Central Luzon is becoming a preferred hub for industrial park development in the country. This is according to leading diversified professional services and
investment management firm Colliers (NASDAQ and TSX: CIGI), who attributes this to improving infrastructure connectivity and the rise of new industrial spaces in the region, brought on by the development of more integrated communities.
“Central Luzon is also one of the fastest growing regions, making it a viable consumer base for manufactured goods. Colliers believes that property firms should continue developing industrial parks and modernizing warehouses in Central Luzon to capture the region’s economic expansion and continued industrial space take up from manufacturing locators,” said Joey Roi Bondoc Associate Director of Research, Colliers.
Among the national developers with industrial footprint in Central Luzon include Filinvest Land and Ayala Land. “We see more national and local developers following suit,” added Bondoc.
Colliers sees Central Luzon playing a vital role in attracting job-generating manufacturing investments. The region’s industrial parks and facilities are alternative options to traditional sites and warehouses located south of Luzon. The Department of Trade and Industry (DTI) is currently pitching Central Luzon as a manufacturing and logistics hub, highlighting growth opportunities in Pampanga’s New Clark City, Bataan’s Freeport Area, and Tarlac’s Luisita Industrial Park.
Singaporean firms are also keen on investing in the Filinvest Innovation Park in New Clark City. The first phase of the industrial hub is now accepting locators, particularly companies involved in logistics, e-commerce, light manufacturing, and data center operations.
Colliers recommends that developers and locators keep an eye on the completion of industrial parks and facilities in Central Luzon. From 2022 to 2024, we see the completion of about 307 hectares of new industrial space particularly in Pampanga, Tarlac, and Zambales.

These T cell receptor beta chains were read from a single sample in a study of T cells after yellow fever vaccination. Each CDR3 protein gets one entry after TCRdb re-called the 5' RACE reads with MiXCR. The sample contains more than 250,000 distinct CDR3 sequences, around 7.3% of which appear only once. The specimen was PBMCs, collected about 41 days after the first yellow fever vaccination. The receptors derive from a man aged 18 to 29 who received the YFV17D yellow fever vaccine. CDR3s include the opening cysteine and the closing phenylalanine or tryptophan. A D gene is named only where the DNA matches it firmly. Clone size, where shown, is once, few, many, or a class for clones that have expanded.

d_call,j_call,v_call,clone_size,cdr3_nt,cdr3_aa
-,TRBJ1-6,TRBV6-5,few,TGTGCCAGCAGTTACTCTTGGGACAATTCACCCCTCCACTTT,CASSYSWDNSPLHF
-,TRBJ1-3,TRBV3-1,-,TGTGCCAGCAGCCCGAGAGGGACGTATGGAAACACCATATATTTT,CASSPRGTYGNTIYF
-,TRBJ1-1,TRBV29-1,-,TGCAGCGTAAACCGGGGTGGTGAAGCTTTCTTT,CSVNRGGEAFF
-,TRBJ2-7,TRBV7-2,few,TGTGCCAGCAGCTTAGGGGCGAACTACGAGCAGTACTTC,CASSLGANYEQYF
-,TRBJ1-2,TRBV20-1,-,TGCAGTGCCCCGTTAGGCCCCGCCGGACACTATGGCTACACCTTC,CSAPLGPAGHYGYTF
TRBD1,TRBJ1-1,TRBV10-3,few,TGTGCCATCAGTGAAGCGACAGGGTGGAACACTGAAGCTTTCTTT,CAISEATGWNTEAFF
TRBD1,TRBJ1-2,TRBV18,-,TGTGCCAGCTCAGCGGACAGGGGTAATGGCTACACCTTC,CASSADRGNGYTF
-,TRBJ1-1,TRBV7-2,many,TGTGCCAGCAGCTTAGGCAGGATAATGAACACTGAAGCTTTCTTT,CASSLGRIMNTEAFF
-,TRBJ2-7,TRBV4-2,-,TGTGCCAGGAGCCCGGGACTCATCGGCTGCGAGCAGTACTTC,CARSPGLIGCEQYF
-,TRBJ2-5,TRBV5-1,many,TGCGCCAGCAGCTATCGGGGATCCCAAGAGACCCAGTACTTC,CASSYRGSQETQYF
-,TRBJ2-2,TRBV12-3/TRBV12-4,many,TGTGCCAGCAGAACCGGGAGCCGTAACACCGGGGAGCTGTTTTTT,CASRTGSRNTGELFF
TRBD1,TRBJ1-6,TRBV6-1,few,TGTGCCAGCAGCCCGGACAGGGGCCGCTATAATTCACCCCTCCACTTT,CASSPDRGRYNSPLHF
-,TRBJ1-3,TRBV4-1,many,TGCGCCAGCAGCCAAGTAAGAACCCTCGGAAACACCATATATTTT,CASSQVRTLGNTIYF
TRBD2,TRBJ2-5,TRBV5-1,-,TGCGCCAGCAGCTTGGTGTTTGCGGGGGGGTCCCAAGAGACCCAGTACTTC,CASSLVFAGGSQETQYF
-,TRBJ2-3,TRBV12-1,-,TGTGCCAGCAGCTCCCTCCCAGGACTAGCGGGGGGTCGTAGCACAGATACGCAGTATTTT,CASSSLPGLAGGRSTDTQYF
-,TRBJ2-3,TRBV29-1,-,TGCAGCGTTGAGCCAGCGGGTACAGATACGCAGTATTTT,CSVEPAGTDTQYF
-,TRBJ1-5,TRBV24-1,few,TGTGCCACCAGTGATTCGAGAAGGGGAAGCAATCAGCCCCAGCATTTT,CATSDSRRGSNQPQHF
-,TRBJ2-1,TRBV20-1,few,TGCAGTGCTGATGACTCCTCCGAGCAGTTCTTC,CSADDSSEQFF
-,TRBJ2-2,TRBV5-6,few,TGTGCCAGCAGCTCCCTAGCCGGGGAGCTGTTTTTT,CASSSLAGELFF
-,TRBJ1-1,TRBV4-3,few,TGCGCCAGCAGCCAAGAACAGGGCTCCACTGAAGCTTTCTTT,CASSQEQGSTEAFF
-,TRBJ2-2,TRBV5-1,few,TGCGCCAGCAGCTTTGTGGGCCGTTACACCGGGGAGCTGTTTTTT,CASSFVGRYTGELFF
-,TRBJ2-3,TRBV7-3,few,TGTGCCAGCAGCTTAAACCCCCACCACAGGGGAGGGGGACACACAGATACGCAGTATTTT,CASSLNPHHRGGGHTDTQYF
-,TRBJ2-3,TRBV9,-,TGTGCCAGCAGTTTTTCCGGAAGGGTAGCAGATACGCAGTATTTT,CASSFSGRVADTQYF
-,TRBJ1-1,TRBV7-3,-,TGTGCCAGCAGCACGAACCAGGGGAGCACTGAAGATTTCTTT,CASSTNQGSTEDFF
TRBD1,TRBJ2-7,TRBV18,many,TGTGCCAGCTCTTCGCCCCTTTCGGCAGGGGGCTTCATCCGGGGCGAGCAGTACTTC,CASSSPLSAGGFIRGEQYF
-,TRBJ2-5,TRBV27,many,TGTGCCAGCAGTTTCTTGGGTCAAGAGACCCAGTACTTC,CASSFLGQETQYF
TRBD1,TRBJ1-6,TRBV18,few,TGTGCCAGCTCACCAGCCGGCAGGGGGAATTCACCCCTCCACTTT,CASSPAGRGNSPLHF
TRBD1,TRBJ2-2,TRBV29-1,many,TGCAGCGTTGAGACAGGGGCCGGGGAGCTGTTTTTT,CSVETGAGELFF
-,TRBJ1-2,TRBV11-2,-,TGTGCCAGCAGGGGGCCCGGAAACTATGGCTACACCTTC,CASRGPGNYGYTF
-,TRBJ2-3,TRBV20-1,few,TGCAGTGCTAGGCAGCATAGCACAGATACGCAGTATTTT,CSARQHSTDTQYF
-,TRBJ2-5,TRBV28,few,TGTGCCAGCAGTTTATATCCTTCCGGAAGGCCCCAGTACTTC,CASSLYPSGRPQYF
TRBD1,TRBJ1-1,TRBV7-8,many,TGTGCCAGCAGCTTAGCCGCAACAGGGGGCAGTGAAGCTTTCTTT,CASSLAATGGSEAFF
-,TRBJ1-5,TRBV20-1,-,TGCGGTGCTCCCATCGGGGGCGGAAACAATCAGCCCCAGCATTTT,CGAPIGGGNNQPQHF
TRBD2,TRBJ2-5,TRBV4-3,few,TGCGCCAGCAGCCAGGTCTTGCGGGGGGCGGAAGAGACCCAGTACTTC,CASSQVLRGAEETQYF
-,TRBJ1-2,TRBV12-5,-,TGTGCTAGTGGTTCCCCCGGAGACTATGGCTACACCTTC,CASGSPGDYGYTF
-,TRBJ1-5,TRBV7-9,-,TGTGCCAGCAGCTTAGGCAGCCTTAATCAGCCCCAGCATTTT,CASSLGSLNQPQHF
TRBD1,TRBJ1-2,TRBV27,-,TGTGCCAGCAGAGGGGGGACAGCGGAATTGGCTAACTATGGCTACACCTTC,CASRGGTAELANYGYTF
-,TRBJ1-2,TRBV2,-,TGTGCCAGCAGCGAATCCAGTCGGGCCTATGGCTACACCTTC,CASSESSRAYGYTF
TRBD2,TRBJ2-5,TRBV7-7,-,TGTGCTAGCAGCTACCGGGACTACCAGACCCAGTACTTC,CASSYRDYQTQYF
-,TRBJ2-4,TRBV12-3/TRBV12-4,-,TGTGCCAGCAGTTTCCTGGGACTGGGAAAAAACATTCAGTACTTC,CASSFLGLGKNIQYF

Colliers believes that the modernization of Clark International Airport should raise the attractiveness of Central Luzon for more manufacturing and logistics investments. The development of passenger railways such as the Manila–Clark Railway, as well as cargo railway systems should also support the
expansion of industrial activities in the region. Other big-ticket infrastructure projects that will likely spur growth in Central Luzon include Skyway 3 and Central Luzon Link Expressway (CLLEX).
The completion of the new Clark International Airport should decongest the Ninoy Aquino International Airport (NAIA). The expansion has a capacity of about 8 million passengers annually, up from 4.2 million previously. The 106-kilometer Manila–Clark Railway will have 17 stations that will transverse from Tutuban in downtown Manila to New Clark City. It will significantly reduce travel time from Manila to Clark from 2 hours to just 55 minutes and could accommodate about 350,000 passengers daily. Skyway Stage 3 is an elevated expressway from Sen. Gil Puyat Ave. (Buendia Ave.) in Makati to the North Luzon Expressway (NLEX) in Balintawak, Quezon City. The project aims to decongest traffic in major roads including EDSA by as much as 55,000 vehicles daily. It is expected to cut travel time from Buendia Ave. to Balintawak from 2 hours to just 15 to 20 minutes. Lastly, the CLLEX will improve connectivity between major provinces in Central Luzon. The 66-kilometer expressway will connect Tarlac City to San Jose, Nueva Ecija.